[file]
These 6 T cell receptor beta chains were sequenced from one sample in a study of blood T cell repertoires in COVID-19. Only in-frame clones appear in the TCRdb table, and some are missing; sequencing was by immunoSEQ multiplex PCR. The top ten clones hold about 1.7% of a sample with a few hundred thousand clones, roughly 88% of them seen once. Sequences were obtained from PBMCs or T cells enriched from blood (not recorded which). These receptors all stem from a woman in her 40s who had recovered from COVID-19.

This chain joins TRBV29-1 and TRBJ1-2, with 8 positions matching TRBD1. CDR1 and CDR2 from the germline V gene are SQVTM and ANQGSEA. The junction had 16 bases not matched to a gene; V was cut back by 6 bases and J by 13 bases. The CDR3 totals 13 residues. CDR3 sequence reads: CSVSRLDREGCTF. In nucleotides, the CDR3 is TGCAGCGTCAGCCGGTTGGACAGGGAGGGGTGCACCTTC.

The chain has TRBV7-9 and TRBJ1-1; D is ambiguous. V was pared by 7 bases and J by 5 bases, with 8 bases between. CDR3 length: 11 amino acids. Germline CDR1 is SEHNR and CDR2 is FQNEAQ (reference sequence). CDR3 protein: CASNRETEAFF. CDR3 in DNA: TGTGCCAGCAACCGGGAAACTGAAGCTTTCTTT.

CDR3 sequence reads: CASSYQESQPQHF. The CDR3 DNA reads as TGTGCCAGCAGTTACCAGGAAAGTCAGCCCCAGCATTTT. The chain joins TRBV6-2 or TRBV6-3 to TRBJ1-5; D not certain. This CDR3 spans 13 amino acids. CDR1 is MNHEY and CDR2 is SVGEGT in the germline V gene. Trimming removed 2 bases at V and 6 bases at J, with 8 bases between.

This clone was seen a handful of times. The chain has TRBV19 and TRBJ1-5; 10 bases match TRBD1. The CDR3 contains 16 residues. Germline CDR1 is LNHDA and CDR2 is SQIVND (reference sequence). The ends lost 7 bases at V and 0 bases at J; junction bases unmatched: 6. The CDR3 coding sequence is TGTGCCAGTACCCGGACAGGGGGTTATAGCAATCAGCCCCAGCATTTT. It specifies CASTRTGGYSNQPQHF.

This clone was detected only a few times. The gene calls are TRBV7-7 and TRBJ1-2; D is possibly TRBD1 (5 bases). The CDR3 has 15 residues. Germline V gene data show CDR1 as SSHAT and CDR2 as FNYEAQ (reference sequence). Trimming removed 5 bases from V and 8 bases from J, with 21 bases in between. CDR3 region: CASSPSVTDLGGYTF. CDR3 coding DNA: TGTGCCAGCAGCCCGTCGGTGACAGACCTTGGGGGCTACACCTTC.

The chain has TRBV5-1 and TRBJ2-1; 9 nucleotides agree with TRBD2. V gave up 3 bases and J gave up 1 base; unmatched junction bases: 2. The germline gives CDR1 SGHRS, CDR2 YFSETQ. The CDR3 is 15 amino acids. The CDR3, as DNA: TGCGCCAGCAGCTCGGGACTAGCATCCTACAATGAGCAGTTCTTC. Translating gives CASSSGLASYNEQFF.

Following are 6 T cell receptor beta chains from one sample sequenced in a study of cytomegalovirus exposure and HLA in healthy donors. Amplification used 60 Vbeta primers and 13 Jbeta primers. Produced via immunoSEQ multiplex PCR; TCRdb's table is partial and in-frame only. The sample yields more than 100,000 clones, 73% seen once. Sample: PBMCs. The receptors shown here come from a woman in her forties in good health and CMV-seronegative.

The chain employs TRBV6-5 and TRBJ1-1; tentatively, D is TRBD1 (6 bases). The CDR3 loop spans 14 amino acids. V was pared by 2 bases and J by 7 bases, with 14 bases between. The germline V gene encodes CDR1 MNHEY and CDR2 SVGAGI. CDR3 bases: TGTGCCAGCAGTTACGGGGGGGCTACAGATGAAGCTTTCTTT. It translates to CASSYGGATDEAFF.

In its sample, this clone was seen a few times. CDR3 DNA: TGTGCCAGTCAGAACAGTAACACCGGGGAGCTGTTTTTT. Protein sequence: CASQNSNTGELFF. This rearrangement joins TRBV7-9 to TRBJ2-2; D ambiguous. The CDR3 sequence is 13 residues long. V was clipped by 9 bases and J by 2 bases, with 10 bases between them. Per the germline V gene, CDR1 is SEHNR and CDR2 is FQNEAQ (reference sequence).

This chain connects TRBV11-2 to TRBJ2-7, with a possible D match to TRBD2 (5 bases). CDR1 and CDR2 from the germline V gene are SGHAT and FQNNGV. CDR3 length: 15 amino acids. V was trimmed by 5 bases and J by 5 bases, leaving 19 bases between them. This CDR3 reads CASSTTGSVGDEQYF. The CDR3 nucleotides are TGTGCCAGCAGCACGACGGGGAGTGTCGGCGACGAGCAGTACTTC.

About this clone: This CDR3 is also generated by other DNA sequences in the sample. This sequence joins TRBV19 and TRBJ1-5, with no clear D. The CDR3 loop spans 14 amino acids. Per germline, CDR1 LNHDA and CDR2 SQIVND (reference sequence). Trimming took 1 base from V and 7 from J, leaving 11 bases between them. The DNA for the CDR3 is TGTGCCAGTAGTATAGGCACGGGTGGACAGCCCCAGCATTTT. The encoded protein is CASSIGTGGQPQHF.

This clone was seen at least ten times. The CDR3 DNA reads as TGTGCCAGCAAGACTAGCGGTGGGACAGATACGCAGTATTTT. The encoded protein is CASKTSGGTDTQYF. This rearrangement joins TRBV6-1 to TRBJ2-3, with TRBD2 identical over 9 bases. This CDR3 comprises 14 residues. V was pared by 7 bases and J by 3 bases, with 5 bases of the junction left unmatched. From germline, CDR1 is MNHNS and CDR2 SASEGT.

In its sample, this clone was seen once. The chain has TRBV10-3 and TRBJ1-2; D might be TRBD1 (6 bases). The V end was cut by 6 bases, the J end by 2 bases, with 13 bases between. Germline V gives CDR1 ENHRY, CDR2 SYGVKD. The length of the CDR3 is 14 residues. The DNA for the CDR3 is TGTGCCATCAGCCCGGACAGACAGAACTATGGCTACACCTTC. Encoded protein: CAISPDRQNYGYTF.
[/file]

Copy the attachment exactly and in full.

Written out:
These 6 T cell receptor beta chains were sequenced from one sample in a study of blood T cell repertoires in COVID-19. Only in-frame clones appear in the TCRdb table, and some are missing; sequencing was by immunoSEQ multiplex PCR. The top ten clones hold about 1.7% of a sample with a few hundred thousand clones, roughly 88% of them seen once. Sequences were obtained from PBMCs or T cells enriched from blood (not recorded which). These receptors all stem from a woman in her 40s who had recovered from COVID-19.

This chain joins TRBV29-1 and TRBJ1-2, with 8 positions matching TRBD1. CDR1 and CDR2 from the germline V gene are SQVTM and ANQGSEA. The junction had 16 bases not matched to a gene; V was cut back by 6 bases and J by 13 bases. The CDR3 totals 13 residues. CDR3 sequence reads: CSVSRLDREGCTF. In nucleotides, the CDR3 is TGCAGCGTCAGCCGGTTGGACAGGGAGGGGTGCACCTTC.

The chain has TRBV7-9 and TRBJ1-1; D is ambiguous. V was pared by 7 bases and J by 5 bases, with 8 bases between. CDR3 length: 11 amino acids. Germline CDR1 is SEHNR and CDR2 is FQNEAQ (reference sequence). CDR3 protein: CASNRETEAFF. CDR3 in DNA: TGTGCCAGCAACCGGGAAACTGAAGCTTTCTTT.

CDR3 sequence reads: CASSYQESQPQHF. The CDR3 DNA reads as TGTGCCAGCAGTTACCAGGAAAGTCAGCCCCAGCATTTT. The chain joins TRBV6-2 or TRBV6-3 to TRBJ1-5; D not certain. This CDR3 spans 13 amino acids. CDR1 is MNHEY and CDR2 is SVGEGT in the germline V gene. Trimming removed 2 bases at V and 6 bases at J, with 8 bases between.

This clone was seen a handful of times. The chain has TRBV19 and TRBJ1-5; 10 bases match TRBD1. The CDR3 contains 16 residues. Germline CDR1 is LNHDA and CDR2 is SQIVND (reference sequence). The ends lost 7 bases at V and 0 bases at J; junction bases unmatched: 6. The CDR3 coding sequence is TGTGCCAGTACCCGGACAGGGGGTTATAGCAATCAGCCCCAGCATTTT. It specifies CASTRTGGYSNQPQHF.

This clone was detected only a few times. The gene calls are TRBV7-7 and TRBJ1-2; D is possibly TRBD1 (5 bases). The CDR3 has 15 residues. Germline V gene data show CDR1 as SSHAT and CDR2 as FNYEAQ (reference sequence). Trimming removed 5 bases from V and 8 bases from J, with 21 bases in between. CDR3 region: CASSPSVTDLGGYTF. CDR3 coding DNA: TGTGCCAGCAGCCCGTCGGTGACAGACCTTGGGGGCTACACCTTC.

The chain has TRBV5-1 and TRBJ2-1; 9 nucleotides agree with TRBD2. V gave up 3 bases and J gave up 1 base; unmatched junction bases: 2. The germline gives CDR1 SGHRS, CDR2 YFSETQ. The CDR3 is 15 amino acids. The CDR3, as DNA: TGCGCCAGCAGCTCGGGACTAGCATCCTACAATGAGCAGTTCTTC. Translating gives CASSSGLASYNEQFF.

Following are 6 T cell receptor beta chains from one sample sequenced in a study of cytomegalovirus exposure and HLA in healthy donors. Amplification used 60 Vbeta primers and 13 Jbeta primers. Produced via immunoSEQ multiplex PCR; TCRdb's table is partial and in-frame only. The sample yields more than 100,000 clones, 73% seen once. Sample: PBMCs. The receptors shown here come from a woman in her forties in good health and CMV-seronegative.

The chain employs TRBV6-5 and TRBJ1-1; tentatively, D is TRBD1 (6 bases). The CDR3 loop spans 14 amino acids. V was pared by 2 bases and J by 7 bases, with 14 bases between. The germline V gene encodes CDR1 MNHEY and CDR2 SVGAGI. CDR3 bases: TGTGCCAGCAGTTACGGGGGGGCTACAGATGAAGCTTTCTTT. It translates to CASSYGGATDEAFF.

In its sample, this clone was seen a few times. CDR3 DNA: TGTGCCAGTCAGAACAGTAACACCGGGGAGCTGTTTTTT. Protein sequence: CASQNSNTGELFF. This rearrangement joins TRBV7-9 to TRBJ2-2; D ambiguous. The CDR3 sequence is 13 residues long. V was clipped by 9 bases and J by 2 bases, with 10 bases between them. Per the germline V gene, CDR1 is SEHNR and CDR2 is FQNEAQ (reference sequence).

This chain connects TRBV11-2 to TRBJ2-7, with a possible D match to TRBD2 (5 bases). CDR1 and CDR2 from the germline V gene are SGHAT and FQNNGV. CDR3 length: 15 amino acids. V was trimmed by 5 bases and J by 5 bases, leaving 19 bases between them. This CDR3 reads CASSTTGSVGDEQYF. The CDR3 nucleotides are TGTGCCAGCAGCACGACGGGGAGTGTCGGCGACGAGCAGTACTTC.

About this clone: This CDR3 is also generated by other DNA sequences in the sample. This sequence joins TRBV19 and TRBJ1-5, with no clear D. The CDR3 loop spans 14 amino acids. Per germline, CDR1 LNHDA and CDR2 SQIVND (reference sequence). Trimming took 1 base from V and 7 from J, leaving 11 bases between them. The DNA for the CDR3 is TGTGCCAGTAGTATAGGCACGGGTGGACAGCCCCAGCATTTT. The encoded protein is CASSIGTGGQPQHF.

This clone was seen at least ten times. The CDR3 DNA reads as TGTGCCAGCAAGACTAGCGGTGGGACAGATACGCAGTATTTT. The encoded protein is CASKTSGGTDTQYF. This rearrangement joins TRBV6-1 to TRBJ2-3, with TRBD2 identical over 9 bases. This CDR3 comprises 14 residues. V was pared by 7 bases and J by 3 bases, with 5 bases of the junction left unmatched. From germline, CDR1 is MNHNS and CDR2 SASEGT.

In its sample, this clone was seen once. The chain has TRBV10-3 and TRBJ1-2; D might be TRBD1 (6 bases). The V end was cut by 6 bases, the J end by 2 bases, with 13 bases between. Germline V gives CDR1 ENHRY, CDR2 SYGVKD. The length of the CDR3 is 14 residues. The DNA for the CDR3 is TGTGCCATCAGCCCGGACAGACAGAACTATGGCTACACCTTC. Encoded protein: CAISPDRQNYGYTF.